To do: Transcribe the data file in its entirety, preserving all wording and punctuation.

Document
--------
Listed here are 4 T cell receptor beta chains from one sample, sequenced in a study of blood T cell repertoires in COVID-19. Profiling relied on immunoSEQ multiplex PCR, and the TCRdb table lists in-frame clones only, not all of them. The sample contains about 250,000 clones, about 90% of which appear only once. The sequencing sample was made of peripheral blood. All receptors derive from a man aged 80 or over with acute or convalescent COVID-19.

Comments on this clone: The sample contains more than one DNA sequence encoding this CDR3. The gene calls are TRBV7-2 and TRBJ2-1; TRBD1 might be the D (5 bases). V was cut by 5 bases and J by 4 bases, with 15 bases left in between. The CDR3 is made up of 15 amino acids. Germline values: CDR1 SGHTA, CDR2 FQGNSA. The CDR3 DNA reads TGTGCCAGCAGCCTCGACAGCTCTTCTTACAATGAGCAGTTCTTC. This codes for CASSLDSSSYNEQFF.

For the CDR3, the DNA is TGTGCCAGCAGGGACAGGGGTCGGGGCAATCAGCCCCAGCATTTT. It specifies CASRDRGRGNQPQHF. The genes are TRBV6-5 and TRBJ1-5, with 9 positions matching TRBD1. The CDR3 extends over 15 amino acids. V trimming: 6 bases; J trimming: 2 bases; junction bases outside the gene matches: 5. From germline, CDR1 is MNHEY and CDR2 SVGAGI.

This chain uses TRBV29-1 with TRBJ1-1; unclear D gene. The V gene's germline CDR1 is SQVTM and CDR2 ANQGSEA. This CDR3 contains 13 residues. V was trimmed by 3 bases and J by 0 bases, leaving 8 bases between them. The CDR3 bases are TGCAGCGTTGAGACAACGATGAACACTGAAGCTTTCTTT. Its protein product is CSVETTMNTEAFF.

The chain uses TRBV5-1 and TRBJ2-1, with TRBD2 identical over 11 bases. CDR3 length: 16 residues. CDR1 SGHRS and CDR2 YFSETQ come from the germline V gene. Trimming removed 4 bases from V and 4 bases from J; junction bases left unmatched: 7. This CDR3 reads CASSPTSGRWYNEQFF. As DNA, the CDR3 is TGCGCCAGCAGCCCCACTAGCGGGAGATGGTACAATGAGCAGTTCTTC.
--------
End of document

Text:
Listed here are 4 T cell receptor beta chains from one sample, sequenced in a study of blood T cell repertoires in COVID-19. Profiling relied on immunoSEQ multiplex PCR, and the TCRdb table lists in-frame clones only, not all of them. The sample contains about 250,000 clones, about 90% of which appear only once. The sequencing sample was made of peripheral blood. All receptors derive from a man aged 80 or over with acute or convalescent COVID-19.

Comments on this clone: The sample contains more than one DNA sequence encoding this CDR3. The gene calls are TRBV7-2 and TRBJ2-1; TRBD1 might be the D (5 bases). V was cut by 5 bases and J by 4 bases, with 15 bases left in between. The CDR3 is made up of 15 amino acids. Germline values: CDR1 SGHTA, CDR2 FQGNSA. The CDR3 DNA reads TGTGCCAGCAGCCTCGACAGCTCTTCTTACAATGAGCAGTTCTTC. This codes for CASSLDSSSYNEQFF.

For the CDR3, the DNA is TGTGCCAGCAGGGACAGGGGTCGGGGCAATCAGCCCCAGCATTTT. It specifies CASRDRGRGNQPQHF. The genes are TRBV6-5 and TRBJ1-5, with 9 positions matching TRBD1. The CDR3 extends over 15 amino acids. V trimming: 6 bases; J trimming: 2 bases; junction bases outside the gene matches: 5. From germline, CDR1 is MNHEY and CDR2 SVGAGI.

This chain uses TRBV29-1 with TRBJ1-1; unclear D gene. The V gene's germline CDR1 is SQVTM and CDR2 ANQGSEA. This CDR3 contains 13 residues. V was trimmed by 3 bases and J by 0 bases, leaving 8 bases between them. The CDR3 bases are TGCAGCGTTGAGACAACGATGAACACTGAAGCTTTCTTT. Its protein product is CSVETTMNTEAFF.

The chain uses TRBV5-1 and TRBJ2-1, with TRBD2 identical over 11 bases. CDR3 length: 16 residues. CDR1 SGHRS and CDR2 YFSETQ come from the germline V gene. Trimming removed 4 bases from V and 4 bases from J; junction bases left unmatched: 7. This CDR3 reads CASSPTSGRWYNEQFF. As DNA, the CDR3 is TGCGCCAGCAGCCCCACTAGCGGGAGATGGTACAATGAGCAGTTCTTC.